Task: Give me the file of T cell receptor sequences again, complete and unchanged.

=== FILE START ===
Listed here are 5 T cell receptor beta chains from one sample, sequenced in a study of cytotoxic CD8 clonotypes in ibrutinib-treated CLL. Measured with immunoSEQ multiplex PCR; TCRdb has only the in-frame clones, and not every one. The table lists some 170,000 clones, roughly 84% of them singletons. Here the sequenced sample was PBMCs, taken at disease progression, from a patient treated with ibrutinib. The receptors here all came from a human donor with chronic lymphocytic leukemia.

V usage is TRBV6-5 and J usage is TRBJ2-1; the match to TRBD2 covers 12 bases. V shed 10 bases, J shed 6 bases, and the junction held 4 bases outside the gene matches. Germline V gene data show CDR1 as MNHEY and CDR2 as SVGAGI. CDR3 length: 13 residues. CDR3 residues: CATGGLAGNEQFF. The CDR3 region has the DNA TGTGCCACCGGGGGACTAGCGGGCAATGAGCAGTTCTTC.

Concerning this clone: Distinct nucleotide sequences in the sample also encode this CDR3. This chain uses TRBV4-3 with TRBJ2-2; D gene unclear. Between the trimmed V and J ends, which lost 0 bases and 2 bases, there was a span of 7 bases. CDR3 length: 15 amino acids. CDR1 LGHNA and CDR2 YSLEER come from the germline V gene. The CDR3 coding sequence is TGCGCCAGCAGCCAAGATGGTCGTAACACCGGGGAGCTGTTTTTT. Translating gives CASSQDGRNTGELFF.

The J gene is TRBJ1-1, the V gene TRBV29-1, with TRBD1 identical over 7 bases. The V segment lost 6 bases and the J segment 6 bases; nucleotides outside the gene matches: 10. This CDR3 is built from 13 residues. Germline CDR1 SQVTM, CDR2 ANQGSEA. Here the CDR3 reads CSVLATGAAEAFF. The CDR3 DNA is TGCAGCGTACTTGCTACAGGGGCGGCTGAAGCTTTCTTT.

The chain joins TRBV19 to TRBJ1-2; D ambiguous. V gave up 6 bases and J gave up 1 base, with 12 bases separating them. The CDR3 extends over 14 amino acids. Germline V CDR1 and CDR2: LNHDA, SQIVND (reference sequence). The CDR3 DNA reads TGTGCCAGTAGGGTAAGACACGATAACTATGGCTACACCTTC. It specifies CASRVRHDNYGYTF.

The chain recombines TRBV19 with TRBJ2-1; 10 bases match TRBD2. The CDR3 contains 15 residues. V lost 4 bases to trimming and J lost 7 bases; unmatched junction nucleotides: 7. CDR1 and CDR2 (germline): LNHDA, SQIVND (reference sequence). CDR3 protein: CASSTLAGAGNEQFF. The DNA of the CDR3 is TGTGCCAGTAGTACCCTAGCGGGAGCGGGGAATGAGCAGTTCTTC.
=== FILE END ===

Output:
Listed here are 5 T cell receptor beta chains from one sample, sequenced in a study of cytotoxic CD8 clonotypes in ibrutinib-treated CLL. Measured with immunoSEQ multiplex PCR; TCRdb has only the in-frame clones, and not every one. The table lists some 170,000 clones, roughly 84% of them singletons. Here the sequenced sample was PBMCs, taken at disease progression, from a patient treated with ibrutinib. The receptors here all came from a human donor with chronic lymphocytic leukemia.

V usage is TRBV6-5 and J usage is TRBJ2-1; the match to TRBD2 covers 12 bases. V shed 10 bases, J shed 6 bases, and the junction held 4 bases outside the gene matches. Germline V gene data show CDR1 as MNHEY and CDR2 as SVGAGI. CDR3 length: 13 residues. CDR3 residues: CATGGLAGNEQFF. The CDR3 region has the DNA TGTGCCACCGGGGGACTAGCGGGCAATGAGCAGTTCTTC.

Concerning this clone: Distinct nucleotide sequences in the sample also encode this CDR3. This chain uses TRBV4-3 with TRBJ2-2; D gene unclear. Between the trimmed V and J ends, which lost 0 bases and 2 bases, there was a span of 7 bases. CDR3 length: 15 amino acids. CDR1 LGHNA and CDR2 YSLEER come from the germline V gene. The CDR3 coding sequence is TGCGCCAGCAGCCAAGATGGTCGTAACACCGGGGAGCTGTTTTTT. Translating gives CASSQDGRNTGELFF.

The J gene is TRBJ1-1, the V gene TRBV29-1, with TRBD1 identical over 7 bases. The V segment lost 6 bases and the J segment 6 bases; nucleotides outside the gene matches: 10. This CDR3 is built from 13 residues. Germline CDR1 SQVTM, CDR2 ANQGSEA. Here the CDR3 reads CSVLATGAAEAFF. The CDR3 DNA is TGCAGCGTACTTGCTACAGGGGCGGCTGAAGCTTTCTTT.

The chain joins TRBV19 to TRBJ1-2; D ambiguous. V gave up 6 bases and J gave up 1 base, with 12 bases separating them. The CDR3 extends over 14 amino acids. Germline V CDR1 and CDR2: LNHDA, SQIVND (reference sequence). The CDR3 DNA reads TGTGCCAGTAGGGTAAGACACGATAACTATGGCTACACCTTC. It specifies CASRVRHDNYGYTF.

The chain recombines TRBV19 with TRBJ2-1; 10 bases match TRBD2. The CDR3 contains 15 residues. V lost 4 bases to trimming and J lost 7 bases; unmatched junction nucleotides: 7. CDR1 and CDR2 (germline): LNHDA, SQIVND (reference sequence). CDR3 protein: CASSTLAGAGNEQFF. The DNA of the CDR3 is TGTGCCAGTAGTACCCTAGCGGGAGCGGGGAATGAGCAGTTCTTC.